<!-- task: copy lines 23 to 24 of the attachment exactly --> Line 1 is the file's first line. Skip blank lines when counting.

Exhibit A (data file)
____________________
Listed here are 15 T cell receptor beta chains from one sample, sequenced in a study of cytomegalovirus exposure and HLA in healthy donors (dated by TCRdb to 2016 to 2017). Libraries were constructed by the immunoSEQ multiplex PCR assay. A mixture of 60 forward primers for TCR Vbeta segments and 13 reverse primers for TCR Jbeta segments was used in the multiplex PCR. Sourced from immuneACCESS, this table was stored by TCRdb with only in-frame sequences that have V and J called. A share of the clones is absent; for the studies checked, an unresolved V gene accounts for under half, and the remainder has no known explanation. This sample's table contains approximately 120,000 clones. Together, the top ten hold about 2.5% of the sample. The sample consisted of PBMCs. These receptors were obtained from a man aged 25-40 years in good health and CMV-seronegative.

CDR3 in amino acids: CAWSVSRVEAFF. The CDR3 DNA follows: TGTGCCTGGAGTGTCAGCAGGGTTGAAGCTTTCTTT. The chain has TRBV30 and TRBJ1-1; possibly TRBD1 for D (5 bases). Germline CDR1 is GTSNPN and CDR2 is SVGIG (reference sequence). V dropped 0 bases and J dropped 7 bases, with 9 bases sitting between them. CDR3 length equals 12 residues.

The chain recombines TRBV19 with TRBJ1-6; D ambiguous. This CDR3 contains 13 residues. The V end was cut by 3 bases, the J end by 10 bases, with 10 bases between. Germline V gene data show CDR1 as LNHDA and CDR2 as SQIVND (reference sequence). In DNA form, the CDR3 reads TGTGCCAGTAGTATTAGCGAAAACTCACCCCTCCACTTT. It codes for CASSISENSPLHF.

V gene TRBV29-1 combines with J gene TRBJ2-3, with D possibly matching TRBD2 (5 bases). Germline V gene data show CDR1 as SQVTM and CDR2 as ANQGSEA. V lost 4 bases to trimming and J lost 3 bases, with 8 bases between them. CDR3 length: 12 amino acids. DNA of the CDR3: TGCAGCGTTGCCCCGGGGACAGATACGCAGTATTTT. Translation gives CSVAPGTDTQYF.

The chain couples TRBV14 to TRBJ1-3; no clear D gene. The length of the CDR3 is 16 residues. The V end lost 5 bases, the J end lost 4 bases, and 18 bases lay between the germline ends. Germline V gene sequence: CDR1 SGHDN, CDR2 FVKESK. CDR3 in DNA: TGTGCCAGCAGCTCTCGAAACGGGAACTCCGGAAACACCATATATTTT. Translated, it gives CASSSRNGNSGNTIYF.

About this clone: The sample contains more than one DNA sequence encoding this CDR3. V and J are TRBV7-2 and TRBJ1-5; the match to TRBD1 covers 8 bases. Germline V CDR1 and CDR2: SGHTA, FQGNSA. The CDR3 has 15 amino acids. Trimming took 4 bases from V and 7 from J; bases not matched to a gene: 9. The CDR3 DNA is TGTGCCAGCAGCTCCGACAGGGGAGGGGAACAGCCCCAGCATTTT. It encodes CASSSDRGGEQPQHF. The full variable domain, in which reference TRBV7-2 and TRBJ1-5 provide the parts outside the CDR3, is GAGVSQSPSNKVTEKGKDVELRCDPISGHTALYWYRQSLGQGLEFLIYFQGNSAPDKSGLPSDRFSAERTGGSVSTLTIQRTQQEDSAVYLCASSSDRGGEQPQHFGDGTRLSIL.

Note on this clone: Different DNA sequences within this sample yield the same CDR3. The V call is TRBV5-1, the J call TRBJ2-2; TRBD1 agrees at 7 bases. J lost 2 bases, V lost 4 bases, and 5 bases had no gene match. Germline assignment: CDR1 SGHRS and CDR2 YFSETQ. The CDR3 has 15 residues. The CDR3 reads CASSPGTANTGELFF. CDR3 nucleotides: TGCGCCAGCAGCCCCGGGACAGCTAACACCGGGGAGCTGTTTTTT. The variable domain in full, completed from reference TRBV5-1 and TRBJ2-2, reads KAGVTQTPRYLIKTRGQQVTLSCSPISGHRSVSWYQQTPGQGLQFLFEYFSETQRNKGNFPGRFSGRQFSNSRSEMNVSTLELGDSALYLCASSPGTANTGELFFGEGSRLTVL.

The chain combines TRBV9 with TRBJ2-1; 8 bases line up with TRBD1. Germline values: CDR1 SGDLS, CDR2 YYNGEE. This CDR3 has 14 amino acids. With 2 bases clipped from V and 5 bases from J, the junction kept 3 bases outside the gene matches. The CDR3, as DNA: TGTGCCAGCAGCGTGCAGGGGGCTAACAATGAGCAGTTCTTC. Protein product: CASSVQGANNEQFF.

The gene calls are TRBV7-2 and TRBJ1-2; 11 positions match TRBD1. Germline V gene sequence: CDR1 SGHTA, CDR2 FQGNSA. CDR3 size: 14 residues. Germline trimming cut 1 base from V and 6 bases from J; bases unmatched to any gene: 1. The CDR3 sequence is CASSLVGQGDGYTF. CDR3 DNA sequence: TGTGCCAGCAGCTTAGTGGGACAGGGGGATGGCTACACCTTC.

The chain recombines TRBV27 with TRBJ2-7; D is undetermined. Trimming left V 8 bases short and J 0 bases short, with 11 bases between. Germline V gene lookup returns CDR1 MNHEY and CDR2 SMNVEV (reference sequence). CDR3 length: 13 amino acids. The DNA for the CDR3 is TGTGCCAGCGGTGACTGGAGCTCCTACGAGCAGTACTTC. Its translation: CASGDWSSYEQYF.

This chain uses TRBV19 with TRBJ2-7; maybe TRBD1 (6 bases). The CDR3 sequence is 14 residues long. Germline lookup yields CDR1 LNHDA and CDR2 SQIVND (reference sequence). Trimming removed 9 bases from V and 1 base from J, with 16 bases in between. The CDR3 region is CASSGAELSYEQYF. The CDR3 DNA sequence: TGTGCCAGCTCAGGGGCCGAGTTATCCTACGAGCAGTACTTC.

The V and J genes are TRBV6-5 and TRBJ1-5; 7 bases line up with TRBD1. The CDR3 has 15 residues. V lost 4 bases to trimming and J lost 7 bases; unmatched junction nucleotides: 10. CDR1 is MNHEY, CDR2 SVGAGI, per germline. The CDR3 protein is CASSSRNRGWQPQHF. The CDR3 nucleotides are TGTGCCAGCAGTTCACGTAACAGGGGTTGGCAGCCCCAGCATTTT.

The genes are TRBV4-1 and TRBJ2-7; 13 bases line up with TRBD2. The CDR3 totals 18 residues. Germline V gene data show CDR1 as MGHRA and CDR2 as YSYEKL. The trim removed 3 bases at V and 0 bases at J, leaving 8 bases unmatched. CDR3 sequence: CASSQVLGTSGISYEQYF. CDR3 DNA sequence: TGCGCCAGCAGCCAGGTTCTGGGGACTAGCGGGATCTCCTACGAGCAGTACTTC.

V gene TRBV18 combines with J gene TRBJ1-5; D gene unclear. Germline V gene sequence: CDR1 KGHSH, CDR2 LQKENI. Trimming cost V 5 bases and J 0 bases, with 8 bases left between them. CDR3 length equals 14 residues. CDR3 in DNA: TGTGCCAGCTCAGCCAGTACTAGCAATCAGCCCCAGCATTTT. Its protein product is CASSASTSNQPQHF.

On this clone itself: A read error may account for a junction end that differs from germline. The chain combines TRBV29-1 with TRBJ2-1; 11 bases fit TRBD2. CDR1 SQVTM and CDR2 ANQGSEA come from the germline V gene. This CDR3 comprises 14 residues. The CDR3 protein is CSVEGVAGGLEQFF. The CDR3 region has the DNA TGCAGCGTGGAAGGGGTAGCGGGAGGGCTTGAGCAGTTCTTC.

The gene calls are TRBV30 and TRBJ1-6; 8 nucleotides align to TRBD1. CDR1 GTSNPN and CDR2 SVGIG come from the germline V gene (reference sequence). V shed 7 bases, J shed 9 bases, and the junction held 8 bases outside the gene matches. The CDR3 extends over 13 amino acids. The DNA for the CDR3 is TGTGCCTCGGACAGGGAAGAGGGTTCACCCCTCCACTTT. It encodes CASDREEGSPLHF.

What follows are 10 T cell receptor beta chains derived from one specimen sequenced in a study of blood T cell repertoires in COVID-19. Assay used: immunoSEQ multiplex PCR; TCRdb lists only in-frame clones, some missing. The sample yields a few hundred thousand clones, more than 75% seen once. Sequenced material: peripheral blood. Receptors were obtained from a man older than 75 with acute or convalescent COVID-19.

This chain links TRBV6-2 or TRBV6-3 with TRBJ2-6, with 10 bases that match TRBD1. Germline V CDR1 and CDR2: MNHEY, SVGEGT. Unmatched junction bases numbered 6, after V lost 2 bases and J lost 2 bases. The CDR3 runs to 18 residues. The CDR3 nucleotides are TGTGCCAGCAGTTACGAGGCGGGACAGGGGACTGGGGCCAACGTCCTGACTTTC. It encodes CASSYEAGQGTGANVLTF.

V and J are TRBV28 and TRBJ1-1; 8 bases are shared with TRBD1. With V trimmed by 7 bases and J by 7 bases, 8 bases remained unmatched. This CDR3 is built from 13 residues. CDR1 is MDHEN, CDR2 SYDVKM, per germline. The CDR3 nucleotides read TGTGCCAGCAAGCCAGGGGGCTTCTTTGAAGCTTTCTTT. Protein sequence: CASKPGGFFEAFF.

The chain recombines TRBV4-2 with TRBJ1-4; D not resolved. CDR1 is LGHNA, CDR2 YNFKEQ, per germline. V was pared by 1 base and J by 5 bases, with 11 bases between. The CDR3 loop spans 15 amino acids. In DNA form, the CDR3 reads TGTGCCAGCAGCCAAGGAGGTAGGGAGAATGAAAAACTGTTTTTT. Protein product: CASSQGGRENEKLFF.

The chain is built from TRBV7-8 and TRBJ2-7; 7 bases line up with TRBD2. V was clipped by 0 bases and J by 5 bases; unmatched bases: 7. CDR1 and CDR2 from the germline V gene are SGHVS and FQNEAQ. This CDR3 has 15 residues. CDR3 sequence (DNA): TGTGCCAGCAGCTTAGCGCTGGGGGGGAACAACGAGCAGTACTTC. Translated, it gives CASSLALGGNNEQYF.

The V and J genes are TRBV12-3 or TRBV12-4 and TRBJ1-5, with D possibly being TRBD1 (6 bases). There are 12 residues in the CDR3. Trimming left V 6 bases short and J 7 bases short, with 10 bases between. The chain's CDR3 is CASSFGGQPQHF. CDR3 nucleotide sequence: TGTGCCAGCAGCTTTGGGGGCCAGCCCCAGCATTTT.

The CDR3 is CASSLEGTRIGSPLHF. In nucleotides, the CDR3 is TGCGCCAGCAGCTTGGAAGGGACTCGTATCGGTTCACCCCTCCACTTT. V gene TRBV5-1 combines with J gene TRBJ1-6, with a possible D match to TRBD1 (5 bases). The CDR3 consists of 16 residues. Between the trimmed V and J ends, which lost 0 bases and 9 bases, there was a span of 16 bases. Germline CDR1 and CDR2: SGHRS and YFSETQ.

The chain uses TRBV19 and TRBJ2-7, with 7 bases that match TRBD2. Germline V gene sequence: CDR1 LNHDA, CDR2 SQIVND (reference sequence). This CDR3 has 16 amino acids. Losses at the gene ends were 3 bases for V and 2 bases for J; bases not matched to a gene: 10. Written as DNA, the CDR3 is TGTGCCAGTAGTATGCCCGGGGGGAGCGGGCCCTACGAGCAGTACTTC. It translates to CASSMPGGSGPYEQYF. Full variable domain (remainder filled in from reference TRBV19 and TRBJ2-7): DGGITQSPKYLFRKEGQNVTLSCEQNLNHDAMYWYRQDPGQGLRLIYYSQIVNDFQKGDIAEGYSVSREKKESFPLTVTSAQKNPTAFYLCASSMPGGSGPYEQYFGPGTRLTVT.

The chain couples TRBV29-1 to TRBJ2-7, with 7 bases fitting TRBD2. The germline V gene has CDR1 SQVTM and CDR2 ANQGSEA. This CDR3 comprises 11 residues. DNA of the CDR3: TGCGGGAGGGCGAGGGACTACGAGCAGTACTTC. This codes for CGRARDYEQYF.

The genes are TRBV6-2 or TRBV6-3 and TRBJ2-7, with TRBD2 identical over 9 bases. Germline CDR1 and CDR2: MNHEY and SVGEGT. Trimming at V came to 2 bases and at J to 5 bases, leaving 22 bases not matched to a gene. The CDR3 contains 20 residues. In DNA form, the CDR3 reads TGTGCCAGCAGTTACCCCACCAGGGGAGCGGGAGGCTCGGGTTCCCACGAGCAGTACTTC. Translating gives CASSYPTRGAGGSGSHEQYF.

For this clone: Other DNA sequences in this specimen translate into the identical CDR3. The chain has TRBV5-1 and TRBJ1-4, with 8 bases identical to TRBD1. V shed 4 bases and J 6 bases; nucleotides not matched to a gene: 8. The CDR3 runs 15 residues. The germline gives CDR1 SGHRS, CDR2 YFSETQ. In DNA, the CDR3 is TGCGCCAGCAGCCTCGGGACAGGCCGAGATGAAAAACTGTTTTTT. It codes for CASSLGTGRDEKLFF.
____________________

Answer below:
The CDR3 is CASSLEGTRIGSPLHF. In nucleotides, the CDR3 is TGCGCCAGCAGCTTGGAAGGGACTCGTATCGGTTCACCCCTCCACTTT. V gene TRBV5-1 combines with J gene TRBJ1-6, with a possible D match to TRBD1 (5 bases). The CDR3 consists of 16 residues. Between the trimmed V and J ends, which lost 0 bases and 9 bases, there was a span of 16 bases. Germline CDR1 and CDR2: SGHRS and YFSETQ.

The chain uses TRBV19 and TRBJ2-7, with 7 bases that match TRBD2. Germline V gene sequence: CDR1 LNHDA, CDR2 SQIVND (reference sequence). This CDR3 has 16 amino acids. Losses at the gene ends were 3 bases for V and 2 bases for J; bases not matched to a gene: 10. Written as DNA, the CDR3 is TGTGCCAGTAGTATGCCCGGGGGGAGCGGGCCCTACGAGCAGTACTTC. It translates to CASSMPGGSGPYEQYF. Full variable domain (remainder filled in from reference TRBV19 and TRBJ2-7): DGGITQSPKYLFRKEGQNVTLSCEQNLNHDAMYWYRQDPGQGLRLIYYSQIVNDFQKGDIAEGYSVSREKKESFPLTVTSAQKNPTAFYLCASSMPGGSGPYEQYFGPGTRLTVT.